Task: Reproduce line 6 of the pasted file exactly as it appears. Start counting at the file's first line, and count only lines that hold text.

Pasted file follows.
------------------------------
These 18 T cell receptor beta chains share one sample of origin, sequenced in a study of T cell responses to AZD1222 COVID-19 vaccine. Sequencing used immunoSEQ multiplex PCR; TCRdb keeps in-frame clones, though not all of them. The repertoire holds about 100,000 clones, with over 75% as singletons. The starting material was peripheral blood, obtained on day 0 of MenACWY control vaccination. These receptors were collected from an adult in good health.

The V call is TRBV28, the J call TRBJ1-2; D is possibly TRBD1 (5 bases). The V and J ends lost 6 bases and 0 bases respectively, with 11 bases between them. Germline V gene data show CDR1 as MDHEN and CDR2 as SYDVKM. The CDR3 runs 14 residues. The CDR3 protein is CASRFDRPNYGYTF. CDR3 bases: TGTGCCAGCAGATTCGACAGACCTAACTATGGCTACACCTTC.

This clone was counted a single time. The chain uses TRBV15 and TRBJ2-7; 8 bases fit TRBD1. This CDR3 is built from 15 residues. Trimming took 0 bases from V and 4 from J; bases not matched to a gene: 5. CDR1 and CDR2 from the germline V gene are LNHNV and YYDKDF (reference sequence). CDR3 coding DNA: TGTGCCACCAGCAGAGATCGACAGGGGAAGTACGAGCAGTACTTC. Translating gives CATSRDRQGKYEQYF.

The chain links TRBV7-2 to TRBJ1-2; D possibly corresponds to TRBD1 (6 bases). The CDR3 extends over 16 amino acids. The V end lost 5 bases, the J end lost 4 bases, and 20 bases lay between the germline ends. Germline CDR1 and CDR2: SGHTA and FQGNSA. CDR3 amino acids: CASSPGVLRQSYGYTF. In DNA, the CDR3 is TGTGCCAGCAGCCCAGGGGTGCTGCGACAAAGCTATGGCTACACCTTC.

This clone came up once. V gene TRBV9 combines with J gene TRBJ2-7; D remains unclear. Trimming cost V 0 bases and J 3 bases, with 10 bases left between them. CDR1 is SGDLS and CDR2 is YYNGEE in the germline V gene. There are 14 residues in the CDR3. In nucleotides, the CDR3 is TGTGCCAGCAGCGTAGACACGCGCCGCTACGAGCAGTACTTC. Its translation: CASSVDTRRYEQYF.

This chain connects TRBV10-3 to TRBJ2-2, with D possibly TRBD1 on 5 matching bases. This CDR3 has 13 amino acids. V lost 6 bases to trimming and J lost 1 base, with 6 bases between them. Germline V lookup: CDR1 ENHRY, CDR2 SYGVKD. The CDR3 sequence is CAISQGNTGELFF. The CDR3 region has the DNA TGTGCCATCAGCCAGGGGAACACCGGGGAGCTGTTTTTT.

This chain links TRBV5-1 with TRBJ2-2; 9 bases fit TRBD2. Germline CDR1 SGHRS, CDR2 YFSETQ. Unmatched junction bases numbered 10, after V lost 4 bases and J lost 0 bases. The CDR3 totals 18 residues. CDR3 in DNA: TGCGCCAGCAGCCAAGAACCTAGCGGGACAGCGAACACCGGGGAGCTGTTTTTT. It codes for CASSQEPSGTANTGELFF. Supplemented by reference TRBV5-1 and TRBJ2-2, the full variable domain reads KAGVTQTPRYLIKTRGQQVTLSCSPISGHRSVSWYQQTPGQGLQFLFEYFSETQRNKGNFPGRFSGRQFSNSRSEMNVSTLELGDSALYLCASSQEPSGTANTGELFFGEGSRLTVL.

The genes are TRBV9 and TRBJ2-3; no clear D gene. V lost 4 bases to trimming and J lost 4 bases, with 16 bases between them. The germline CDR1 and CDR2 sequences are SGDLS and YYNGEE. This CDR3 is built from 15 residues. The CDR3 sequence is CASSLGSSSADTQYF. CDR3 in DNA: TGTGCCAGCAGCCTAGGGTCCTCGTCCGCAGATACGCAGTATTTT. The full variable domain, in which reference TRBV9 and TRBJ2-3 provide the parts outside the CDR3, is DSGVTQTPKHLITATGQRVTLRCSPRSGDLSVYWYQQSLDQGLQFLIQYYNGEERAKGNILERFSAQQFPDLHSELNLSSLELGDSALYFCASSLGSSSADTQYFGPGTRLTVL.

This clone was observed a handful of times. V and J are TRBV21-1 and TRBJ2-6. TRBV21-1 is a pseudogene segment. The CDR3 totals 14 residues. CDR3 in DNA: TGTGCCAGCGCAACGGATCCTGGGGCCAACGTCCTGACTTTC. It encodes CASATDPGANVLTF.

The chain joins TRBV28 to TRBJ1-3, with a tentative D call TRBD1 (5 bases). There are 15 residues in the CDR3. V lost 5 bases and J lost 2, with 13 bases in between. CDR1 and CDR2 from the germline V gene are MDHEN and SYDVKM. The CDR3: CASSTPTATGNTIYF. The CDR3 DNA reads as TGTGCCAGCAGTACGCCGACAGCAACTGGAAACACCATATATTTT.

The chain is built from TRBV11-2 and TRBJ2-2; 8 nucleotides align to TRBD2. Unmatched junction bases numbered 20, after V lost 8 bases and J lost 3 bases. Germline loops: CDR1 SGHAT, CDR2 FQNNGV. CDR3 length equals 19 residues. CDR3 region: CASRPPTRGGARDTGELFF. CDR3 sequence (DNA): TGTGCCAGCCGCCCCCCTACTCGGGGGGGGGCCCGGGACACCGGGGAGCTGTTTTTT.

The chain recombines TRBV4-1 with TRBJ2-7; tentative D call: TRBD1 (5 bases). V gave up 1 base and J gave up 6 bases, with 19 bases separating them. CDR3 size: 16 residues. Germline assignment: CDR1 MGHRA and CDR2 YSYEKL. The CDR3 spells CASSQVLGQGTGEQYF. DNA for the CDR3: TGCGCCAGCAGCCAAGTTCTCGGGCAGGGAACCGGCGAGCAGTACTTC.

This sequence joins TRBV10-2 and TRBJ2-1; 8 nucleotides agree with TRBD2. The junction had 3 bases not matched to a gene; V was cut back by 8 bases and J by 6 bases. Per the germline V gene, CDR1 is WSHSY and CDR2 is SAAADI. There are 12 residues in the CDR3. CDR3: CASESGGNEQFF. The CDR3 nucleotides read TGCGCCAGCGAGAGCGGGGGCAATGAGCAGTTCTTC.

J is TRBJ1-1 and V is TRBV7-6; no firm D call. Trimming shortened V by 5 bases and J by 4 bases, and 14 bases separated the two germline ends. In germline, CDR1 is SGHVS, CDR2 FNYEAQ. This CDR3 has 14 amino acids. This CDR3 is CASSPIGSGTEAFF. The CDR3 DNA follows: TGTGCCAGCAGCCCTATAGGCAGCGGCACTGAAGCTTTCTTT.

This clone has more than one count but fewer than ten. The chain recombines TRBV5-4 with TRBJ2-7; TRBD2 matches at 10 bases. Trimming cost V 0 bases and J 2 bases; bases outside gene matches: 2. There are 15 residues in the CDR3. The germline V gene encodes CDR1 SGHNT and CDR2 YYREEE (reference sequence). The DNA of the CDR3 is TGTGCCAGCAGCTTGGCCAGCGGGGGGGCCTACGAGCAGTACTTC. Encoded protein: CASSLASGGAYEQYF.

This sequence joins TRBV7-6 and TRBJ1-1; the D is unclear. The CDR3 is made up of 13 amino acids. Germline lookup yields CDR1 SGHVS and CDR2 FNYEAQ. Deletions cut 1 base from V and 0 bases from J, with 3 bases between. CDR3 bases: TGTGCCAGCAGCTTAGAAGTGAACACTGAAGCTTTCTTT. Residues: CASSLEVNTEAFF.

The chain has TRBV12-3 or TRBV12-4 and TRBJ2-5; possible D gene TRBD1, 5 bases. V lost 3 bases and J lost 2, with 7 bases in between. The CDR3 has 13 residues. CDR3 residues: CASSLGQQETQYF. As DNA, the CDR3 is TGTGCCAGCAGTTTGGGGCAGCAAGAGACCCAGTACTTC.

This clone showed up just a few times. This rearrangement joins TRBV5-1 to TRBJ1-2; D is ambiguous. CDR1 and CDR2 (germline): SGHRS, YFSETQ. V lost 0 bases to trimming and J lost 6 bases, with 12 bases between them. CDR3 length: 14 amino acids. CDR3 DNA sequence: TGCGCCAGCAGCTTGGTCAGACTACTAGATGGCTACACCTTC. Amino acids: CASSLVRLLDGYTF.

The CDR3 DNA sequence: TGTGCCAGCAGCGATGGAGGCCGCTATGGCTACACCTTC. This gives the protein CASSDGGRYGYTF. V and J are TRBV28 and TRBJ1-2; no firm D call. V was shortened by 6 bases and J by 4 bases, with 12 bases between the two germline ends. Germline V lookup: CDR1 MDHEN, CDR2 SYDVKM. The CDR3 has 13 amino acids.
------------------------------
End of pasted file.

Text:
This chain connects TRBV10-3 to TRBJ2-2, with D possibly TRBD1 on 5 matching bases. This CDR3 has 13 amino acids. V lost 6 bases to trimming and J lost 1 base, with 6 bases between them. Germline V lookup: CDR1 ENHRY, CDR2 SYGVKD. The CDR3 sequence is CAISQGNTGELFF. The CDR3 region has the DNA TGTGCCATCAGCCAGGGGAACACCGGGGAGCTGTTTTTT.